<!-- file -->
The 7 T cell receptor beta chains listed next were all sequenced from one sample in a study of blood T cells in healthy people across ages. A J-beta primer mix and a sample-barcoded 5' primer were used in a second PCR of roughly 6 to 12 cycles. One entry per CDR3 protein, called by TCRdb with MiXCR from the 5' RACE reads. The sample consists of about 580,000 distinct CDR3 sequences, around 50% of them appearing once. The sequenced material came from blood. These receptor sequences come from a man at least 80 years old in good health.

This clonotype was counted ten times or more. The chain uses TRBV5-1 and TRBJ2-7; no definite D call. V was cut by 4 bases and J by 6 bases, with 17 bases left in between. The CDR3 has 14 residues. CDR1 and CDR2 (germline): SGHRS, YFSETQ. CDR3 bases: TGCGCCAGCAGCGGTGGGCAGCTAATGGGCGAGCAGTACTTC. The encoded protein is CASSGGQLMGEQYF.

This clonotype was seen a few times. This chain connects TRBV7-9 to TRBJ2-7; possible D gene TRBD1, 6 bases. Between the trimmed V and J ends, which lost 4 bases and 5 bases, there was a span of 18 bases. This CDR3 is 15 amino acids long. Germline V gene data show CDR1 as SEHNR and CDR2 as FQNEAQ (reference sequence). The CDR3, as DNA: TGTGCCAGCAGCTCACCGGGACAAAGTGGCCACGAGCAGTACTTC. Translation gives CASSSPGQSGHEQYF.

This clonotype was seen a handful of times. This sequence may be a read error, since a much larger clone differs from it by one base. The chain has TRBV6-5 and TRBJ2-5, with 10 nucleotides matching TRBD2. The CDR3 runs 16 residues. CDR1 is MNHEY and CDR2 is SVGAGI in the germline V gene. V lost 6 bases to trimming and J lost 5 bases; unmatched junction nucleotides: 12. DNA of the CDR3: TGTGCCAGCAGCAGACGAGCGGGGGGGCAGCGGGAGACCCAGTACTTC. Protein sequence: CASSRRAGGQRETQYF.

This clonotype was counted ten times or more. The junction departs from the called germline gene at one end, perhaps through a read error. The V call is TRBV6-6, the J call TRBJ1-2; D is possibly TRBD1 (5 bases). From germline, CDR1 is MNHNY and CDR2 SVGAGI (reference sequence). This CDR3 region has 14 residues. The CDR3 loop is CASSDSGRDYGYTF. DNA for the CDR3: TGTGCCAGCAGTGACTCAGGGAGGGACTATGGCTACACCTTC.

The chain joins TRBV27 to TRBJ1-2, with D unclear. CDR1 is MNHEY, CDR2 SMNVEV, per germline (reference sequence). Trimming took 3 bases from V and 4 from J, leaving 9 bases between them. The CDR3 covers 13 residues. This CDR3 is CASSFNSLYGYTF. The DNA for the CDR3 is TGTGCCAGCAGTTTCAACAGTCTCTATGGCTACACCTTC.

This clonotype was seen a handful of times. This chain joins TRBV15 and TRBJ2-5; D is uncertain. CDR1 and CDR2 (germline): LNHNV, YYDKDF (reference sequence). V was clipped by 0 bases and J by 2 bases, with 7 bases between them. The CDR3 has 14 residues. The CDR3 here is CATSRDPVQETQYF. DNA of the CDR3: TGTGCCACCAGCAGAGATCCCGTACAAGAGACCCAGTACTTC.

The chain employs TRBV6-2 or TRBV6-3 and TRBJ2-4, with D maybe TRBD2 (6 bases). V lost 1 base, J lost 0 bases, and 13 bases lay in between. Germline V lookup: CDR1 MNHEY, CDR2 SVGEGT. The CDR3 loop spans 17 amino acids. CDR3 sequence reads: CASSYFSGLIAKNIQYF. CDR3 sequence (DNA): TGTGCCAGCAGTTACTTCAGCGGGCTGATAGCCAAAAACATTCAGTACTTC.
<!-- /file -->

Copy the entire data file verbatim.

The 7 T cell receptor beta chains listed next were all sequenced from one sample in a study of blood T cells in healthy people across ages. A J-beta primer mix and a sample-barcoded 5' primer were used in a second PCR of roughly 6 to 12 cycles. One entry per CDR3 protein, called by TCRdb with MiXCR from the 5' RACE reads. The sample consists of about 580,000 distinct CDR3 sequences, around 50% of them appearing once. The sequenced material came from blood. These receptor sequences come from a man at least 80 years old in good health.

This clonotype was counted ten times or more. The chain uses TRBV5-1 and TRBJ2-7; no definite D call. V was cut by 4 bases and J by 6 bases, with 17 bases left in between. The CDR3 has 14 residues. CDR1 and CDR2 (germline): SGHRS, YFSETQ. CDR3 bases: TGCGCCAGCAGCGGTGGGCAGCTAATGGGCGAGCAGTACTTC. The encoded protein is CASSGGQLMGEQYF.

This clonotype was seen a few times. This chain connects TRBV7-9 to TRBJ2-7; possible D gene TRBD1, 6 bases. Between the trimmed V and J ends, which lost 4 bases and 5 bases, there was a span of 18 bases. This CDR3 is 15 amino acids long. Germline V gene data show CDR1 as SEHNR and CDR2 as FQNEAQ (reference sequence). The CDR3, as DNA: TGTGCCAGCAGCTCACCGGGACAAAGTGGCCACGAGCAGTACTTC. Translation gives CASSSPGQSGHEQYF.

This clonotype was seen a handful of times. This sequence may be a read error, since a much larger clone differs from it by one base. The chain has TRBV6-5 and TRBJ2-5, with 10 nucleotides matching TRBD2. The CDR3 runs 16 residues. CDR1 is MNHEY and CDR2 is SVGAGI in the germline V gene. V lost 6 bases to trimming and J lost 5 bases; unmatched junction nucleotides: 12. DNA of the CDR3: TGTGCCAGCAGCAGACGAGCGGGGGGGCAGCGGGAGACCCAGTACTTC. Protein sequence: CASSRRAGGQRETQYF.

This clonotype was counted ten times or more. The junction departs from the called germline gene at one end, perhaps through a read error. The V call is TRBV6-6, the J call TRBJ1-2; D is possibly TRBD1 (5 bases). From germline, CDR1 is MNHNY and CDR2 SVGAGI (reference sequence). This CDR3 region has 14 residues. The CDR3 loop is CASSDSGRDYGYTF. DNA for the CDR3: TGTGCCAGCAGTGACTCAGGGAGGGACTATGGCTACACCTTC.

The chain joins TRBV27 to TRBJ1-2, with D unclear. CDR1 is MNHEY, CDR2 SMNVEV, per germline (reference sequence). Trimming took 3 bases from V and 4 from J, leaving 9 bases between them. The CDR3 covers 13 residues. This CDR3 is CASSFNSLYGYTF. The DNA for the CDR3 is TGTGCCAGCAGTTTCAACAGTCTCTATGGCTACACCTTC.

This clonotype was seen a handful of times. This chain joins TRBV15 and TRBJ2-5; D is uncertain. CDR1 and CDR2 (germline): LNHNV, YYDKDF (reference sequence). V was clipped by 0 bases and J by 2 bases, with 7 bases between them. The CDR3 has 14 residues. The CDR3 here is CATSRDPVQETQYF. DNA of the CDR3: TGTGCCACCAGCAGAGATCCCGTACAAGAGACCCAGTACTTC.

The chain employs TRBV6-2 or TRBV6-3 and TRBJ2-4, with D maybe TRBD2 (6 bases). V lost 1 base, J lost 0 bases, and 13 bases lay in between. Germline V lookup: CDR1 MNHEY, CDR2 SVGEGT. The CDR3 loop spans 17 amino acids. CDR3 sequence reads: CASSYFSGLIAKNIQYF. CDR3 sequence (DNA): TGTGCCAGCAGTTACTTCAGCGGGCTGATAGCCAAAAACATTCAGTACTTC.